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should have been your instrument.” JOHNSOX. “Sir, I might as well have played on the violoncello as another ; but I should have done nothing else. No, sir; a man would never undertake great things, could he be amused with small. I once tried knotting. Dempster's sister undertook to teach me; but I could not learn it.” Boswell, “So, sir; it will be related in pompous narrative, . Once for his amusement he tried knotting; nor did this Hercules disdain the distaff.'” Johnson. “Knitting of stockings is a good amusement. As a freeman of Aberdeen, I should be a knitter of stockings.” He asked me to go down with him and dine at Mr. Thrale's at Streatham, to which I agreed. I had lent him “ An Account of Scotland, in 1702,” written by a man of various inquiry, an English chaplain to a regiment stationed there. JOHNSON. “ It is sad stuff, sir, miserably written, as books in general then were. There is now an elegance of style universally diffused. No man now writes so ill as Martin's Account of the Hebrides' is written. A man could not write so ill, if he should try. Set a merchant's clerk now to write, and he'll do better."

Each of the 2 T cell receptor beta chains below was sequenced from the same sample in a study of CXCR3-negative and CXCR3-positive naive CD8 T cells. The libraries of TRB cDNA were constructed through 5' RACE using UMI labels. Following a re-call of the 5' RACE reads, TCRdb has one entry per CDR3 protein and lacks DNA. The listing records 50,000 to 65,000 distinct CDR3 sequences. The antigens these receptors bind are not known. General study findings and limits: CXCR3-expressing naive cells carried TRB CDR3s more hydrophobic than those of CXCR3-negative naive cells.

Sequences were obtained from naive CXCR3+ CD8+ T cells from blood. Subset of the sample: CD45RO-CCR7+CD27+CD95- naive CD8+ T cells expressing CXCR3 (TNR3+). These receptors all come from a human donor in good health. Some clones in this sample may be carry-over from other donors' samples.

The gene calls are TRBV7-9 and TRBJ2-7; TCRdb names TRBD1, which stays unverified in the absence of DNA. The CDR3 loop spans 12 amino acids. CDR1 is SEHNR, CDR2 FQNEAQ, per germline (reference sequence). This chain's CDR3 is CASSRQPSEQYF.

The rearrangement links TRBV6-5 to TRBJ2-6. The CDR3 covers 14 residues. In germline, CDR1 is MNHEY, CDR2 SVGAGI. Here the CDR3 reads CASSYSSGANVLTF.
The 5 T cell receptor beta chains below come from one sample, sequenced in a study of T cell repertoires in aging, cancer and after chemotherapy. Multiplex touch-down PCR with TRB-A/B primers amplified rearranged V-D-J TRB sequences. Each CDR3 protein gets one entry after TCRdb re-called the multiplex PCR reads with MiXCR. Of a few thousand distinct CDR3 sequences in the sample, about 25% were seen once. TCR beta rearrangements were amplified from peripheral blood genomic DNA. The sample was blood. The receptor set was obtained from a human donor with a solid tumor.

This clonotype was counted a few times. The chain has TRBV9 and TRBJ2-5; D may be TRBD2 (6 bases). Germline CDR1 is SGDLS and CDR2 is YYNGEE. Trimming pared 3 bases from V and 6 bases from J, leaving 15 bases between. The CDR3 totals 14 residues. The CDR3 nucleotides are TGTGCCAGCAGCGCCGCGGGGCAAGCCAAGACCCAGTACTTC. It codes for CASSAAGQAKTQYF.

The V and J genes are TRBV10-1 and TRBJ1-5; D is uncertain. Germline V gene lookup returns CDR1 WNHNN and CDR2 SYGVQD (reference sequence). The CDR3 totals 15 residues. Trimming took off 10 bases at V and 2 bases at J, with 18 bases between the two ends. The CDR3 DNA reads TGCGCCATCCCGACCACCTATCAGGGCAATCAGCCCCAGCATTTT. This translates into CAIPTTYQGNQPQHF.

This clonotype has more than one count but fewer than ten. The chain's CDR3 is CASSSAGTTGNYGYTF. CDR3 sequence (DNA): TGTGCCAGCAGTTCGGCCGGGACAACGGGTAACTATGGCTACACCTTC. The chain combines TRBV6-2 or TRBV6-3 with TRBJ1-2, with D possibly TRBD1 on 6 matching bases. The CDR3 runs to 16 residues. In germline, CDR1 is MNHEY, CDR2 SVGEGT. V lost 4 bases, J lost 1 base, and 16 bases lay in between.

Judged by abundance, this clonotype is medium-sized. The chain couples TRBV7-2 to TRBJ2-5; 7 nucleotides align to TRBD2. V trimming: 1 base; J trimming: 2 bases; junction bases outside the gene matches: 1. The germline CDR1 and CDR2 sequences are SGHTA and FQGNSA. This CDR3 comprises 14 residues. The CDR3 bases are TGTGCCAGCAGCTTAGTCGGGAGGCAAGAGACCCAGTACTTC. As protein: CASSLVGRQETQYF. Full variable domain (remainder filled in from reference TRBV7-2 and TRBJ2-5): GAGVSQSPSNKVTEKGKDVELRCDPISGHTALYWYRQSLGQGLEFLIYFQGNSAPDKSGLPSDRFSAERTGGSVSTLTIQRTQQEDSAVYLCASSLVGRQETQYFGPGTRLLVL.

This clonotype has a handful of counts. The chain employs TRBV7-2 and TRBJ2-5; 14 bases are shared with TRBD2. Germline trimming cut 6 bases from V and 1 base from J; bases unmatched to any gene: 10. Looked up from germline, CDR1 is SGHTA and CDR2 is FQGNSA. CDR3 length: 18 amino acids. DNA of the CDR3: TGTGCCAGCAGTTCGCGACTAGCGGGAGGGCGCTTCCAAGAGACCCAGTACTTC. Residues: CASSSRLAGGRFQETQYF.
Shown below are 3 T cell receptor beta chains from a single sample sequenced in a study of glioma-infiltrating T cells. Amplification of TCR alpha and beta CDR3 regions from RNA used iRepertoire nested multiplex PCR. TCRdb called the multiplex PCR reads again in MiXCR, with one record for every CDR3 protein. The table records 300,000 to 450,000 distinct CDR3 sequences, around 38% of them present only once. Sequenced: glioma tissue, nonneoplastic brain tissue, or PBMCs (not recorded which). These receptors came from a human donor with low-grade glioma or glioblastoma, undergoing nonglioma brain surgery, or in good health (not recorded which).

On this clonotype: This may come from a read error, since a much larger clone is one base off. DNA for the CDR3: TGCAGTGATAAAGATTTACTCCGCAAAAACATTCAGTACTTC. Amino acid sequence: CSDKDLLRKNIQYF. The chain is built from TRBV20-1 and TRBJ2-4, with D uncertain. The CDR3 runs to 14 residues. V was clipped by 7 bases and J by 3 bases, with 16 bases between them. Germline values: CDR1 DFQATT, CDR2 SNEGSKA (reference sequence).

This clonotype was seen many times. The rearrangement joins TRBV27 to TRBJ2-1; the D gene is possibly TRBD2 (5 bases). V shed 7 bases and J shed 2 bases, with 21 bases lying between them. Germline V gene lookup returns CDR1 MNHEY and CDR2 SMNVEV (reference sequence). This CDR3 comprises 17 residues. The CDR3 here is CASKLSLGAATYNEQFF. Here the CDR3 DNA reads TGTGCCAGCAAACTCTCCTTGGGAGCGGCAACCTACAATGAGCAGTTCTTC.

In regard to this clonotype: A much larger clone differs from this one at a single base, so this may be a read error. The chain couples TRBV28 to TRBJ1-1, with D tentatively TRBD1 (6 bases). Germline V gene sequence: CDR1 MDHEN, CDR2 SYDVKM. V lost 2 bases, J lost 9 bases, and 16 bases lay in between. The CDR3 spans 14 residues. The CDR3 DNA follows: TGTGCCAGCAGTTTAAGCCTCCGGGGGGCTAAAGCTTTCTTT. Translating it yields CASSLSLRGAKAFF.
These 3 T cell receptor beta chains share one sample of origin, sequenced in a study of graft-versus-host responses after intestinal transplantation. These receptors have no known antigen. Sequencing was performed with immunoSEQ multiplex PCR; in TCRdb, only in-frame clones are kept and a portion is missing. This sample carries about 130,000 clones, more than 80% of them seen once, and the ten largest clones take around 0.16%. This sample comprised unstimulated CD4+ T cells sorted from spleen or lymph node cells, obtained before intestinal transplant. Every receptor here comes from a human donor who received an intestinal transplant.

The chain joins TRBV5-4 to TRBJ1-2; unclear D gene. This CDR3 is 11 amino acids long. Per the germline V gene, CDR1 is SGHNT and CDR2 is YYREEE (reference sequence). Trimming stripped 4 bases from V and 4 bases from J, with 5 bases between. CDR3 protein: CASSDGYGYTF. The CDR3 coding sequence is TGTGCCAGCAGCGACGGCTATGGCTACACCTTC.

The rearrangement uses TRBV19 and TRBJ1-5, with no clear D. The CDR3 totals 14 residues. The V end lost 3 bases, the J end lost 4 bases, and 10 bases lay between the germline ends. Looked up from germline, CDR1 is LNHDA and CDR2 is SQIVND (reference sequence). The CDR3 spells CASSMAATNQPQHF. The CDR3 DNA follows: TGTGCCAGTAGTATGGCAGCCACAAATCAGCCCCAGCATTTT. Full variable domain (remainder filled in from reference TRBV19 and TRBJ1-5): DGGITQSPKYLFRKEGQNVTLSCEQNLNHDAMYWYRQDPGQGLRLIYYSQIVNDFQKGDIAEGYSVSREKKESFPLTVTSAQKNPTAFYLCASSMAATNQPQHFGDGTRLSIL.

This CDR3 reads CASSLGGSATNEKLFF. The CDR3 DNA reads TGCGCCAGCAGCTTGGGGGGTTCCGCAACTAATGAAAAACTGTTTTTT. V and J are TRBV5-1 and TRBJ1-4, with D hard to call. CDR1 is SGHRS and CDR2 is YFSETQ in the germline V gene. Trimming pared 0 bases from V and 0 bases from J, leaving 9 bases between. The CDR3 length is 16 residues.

He talked to me with serious concern of a certain female friend's “laxity of narration, and inattention to
[This is probably a mistake. Johnson does not appear to have had any acquaintance with M. Dempster's family. His early friend, Mr. Dyer, had a sister, with whom there is reason to suppose that Johnson was on terms of inti. macy; and Mr. Boswell, in copying his notes (in which perhaps the name was abbreviated), may have mistaken Dyer for Dempster.—ED.)
* (Mrs. Thrale. Dr. Johnson is here made to say, that he was “ weary of chiding her on this subject.” It is, however, remarkable that in all his letters to her—written certainly with equal fre dom and affection—there should be po allusion of this kind. Without accusing Mr. Boswell of stating what was not true, we may suspect that on these occasions he did not tell the whole truth; and that Dr. Johnson's expressions were answers to suggestions of his own; and to enable us to judge fairly of the answer, the suggestion itself should have been stated. This seems the more probable from Johnson's saying, * Do talk to her of it;" which would have been a violation of all decency and friendship (considering the relative situations of Mrs. Thrale, Dr. Johnson, and Mr. Boswell), if it did not allude to some particular fact of which Boswell bimself had complained.-Ed.] VOL. IV.